tives. He it is that appoints all the committees, which
committees bring before the House such subjects, and
present them in such aspects, as best suit their views.
Since the organization of our government, in 1789, out
of the $6 years the Slave states have had the Speaker
3 8 years, the Free, 1 8 years. With the exception of
John "V^. Taylor, of New York, who served three years,
the Free states did not give a Speaker to the House from
1809 to 1845.
Note No. IX.
Of the ten Presidents, since 1789, the Slave states
have had six, who will have served at the end of the
present term, 44 years ; the Free states four, who have
served 16 years. In this, Gen. Harrison's whole term
of four years is reckoned. What is also worthy of
remark, is, that no Northern President has served more
than one term.
Next in importance to the President is the office of
Secretary of State, as he manages all the business and
correspondence with foreign courts, instructs our foreign
ministers, and negotiates all treaties. Of the 1 5 who
have filled this office, up to 1845, the Slave states have
had 10, who have served 37 years; the Free states 5,
who have served 1 9 years.
Note No. X.
In nothing is the gross injustice practised towards
the Free states, more conspicuous than in the persons
employed in those civil executive offices, at the city of
Washington, and in those Diplomatic and Consular sta-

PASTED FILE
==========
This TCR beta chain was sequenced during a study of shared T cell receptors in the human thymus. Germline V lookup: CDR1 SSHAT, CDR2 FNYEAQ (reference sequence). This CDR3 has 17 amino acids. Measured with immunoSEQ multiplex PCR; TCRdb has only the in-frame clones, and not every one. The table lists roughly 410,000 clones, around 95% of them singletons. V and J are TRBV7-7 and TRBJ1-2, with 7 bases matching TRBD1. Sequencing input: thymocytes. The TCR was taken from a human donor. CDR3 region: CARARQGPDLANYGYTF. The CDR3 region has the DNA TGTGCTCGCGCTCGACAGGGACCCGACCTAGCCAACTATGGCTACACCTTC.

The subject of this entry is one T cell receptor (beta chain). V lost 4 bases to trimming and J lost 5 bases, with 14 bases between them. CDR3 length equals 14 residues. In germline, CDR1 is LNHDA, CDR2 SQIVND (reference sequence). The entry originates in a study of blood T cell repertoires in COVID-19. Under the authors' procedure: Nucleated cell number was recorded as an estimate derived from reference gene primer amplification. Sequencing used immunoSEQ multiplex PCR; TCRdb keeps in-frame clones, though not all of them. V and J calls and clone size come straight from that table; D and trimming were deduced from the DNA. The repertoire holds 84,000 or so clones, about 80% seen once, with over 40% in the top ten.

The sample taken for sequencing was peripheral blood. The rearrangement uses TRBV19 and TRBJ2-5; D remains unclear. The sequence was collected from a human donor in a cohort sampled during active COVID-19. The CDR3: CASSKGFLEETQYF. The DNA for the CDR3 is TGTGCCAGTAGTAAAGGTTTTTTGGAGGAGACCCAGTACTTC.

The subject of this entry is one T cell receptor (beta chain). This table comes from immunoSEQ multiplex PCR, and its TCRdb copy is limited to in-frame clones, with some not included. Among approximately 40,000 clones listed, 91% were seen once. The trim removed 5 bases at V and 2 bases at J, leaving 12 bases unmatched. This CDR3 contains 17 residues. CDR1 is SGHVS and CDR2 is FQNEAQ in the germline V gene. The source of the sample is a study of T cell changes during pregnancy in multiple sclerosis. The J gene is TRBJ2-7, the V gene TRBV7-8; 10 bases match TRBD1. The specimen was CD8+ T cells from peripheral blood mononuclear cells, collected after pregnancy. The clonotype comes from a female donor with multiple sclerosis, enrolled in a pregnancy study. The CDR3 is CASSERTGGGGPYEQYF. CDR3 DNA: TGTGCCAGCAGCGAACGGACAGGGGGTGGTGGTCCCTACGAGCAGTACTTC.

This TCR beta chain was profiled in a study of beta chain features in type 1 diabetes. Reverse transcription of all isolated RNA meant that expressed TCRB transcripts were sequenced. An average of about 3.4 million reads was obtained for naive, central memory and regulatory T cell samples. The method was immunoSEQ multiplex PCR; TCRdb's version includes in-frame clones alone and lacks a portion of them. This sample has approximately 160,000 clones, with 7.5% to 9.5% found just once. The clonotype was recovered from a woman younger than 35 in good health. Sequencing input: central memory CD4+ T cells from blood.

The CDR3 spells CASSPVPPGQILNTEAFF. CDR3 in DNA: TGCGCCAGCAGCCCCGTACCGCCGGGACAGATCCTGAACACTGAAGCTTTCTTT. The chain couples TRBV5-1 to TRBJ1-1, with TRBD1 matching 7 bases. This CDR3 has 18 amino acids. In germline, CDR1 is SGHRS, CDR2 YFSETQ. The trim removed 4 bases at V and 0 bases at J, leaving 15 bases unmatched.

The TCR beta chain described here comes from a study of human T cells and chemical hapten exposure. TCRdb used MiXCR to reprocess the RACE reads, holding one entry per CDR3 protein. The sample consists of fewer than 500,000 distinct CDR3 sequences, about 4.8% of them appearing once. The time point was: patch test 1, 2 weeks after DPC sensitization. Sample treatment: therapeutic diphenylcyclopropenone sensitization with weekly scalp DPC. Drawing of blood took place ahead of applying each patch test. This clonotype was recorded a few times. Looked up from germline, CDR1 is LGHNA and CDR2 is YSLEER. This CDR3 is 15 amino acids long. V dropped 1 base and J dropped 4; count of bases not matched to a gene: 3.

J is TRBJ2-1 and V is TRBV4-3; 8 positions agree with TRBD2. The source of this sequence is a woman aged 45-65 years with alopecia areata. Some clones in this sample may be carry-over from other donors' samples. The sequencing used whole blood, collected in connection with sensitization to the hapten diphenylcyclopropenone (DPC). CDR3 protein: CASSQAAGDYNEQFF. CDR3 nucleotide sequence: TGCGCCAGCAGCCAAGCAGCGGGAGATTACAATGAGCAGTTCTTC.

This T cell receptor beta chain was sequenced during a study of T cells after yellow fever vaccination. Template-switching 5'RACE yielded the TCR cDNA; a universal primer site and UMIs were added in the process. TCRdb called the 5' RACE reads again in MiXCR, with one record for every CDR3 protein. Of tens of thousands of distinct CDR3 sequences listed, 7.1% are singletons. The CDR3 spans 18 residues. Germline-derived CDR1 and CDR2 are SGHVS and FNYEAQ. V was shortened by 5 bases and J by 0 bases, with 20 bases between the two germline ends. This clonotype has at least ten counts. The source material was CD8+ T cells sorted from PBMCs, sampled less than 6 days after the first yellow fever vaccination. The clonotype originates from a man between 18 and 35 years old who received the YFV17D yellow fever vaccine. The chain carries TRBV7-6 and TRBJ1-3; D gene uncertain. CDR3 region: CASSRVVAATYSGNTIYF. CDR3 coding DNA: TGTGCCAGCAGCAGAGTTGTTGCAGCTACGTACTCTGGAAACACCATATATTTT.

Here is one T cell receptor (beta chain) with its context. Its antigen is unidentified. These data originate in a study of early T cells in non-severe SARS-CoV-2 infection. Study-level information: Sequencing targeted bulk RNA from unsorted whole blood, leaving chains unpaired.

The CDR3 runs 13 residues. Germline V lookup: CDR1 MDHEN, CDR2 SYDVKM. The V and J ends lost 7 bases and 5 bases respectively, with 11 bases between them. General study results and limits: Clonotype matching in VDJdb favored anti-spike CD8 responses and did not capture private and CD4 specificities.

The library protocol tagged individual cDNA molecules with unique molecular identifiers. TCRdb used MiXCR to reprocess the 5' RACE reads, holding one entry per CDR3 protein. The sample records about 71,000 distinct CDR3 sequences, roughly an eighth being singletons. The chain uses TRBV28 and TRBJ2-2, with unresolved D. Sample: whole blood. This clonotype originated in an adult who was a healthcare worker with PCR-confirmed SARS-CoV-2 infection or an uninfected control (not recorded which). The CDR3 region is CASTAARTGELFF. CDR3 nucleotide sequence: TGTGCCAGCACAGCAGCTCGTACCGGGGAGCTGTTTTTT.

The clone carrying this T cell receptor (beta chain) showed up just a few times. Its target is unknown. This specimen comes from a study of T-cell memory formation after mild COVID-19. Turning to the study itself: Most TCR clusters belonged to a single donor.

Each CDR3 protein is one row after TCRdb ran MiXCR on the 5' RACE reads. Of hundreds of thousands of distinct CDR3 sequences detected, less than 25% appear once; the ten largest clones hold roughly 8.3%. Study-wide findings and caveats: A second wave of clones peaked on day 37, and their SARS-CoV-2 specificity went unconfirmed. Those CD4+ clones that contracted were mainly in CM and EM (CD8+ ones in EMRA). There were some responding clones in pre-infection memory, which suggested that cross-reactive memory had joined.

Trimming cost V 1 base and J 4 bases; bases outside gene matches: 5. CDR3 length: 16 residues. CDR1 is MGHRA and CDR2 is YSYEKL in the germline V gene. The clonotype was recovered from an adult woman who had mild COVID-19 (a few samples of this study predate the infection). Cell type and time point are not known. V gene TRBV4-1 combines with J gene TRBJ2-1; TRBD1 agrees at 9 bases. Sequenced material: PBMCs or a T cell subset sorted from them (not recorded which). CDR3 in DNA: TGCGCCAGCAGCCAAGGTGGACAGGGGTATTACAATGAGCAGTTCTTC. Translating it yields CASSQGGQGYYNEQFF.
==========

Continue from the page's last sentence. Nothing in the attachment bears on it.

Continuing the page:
tions abroad, where the compensation is by salary. In
the following list we give the persons employed in a few
of the States, with their salaries, and the number of free
white inhabitants of the respective States.
Persons. Salaries. Pree population.
3°> 6 57
59°> 2 53 1
| New York
f District of Co.
The Judiciary is the balance-wheel of our go-
vernment. It takes cognizance of questions of the
highest earthly moment — questions of constitutional
law — questions of chartered rights and privileges —
questions involving millions of property — and, above all,
questions that decide the liberty and slavery of man. If
there be any spot, therefore, that should be free from
sectional bias, it is the Supreme Court of the United
States, the judges of which should be appointed, not
only for their high legal attainments and integrity^
but with reference to the number of inhabitants, and,
consequently, to the legal interests of the different parts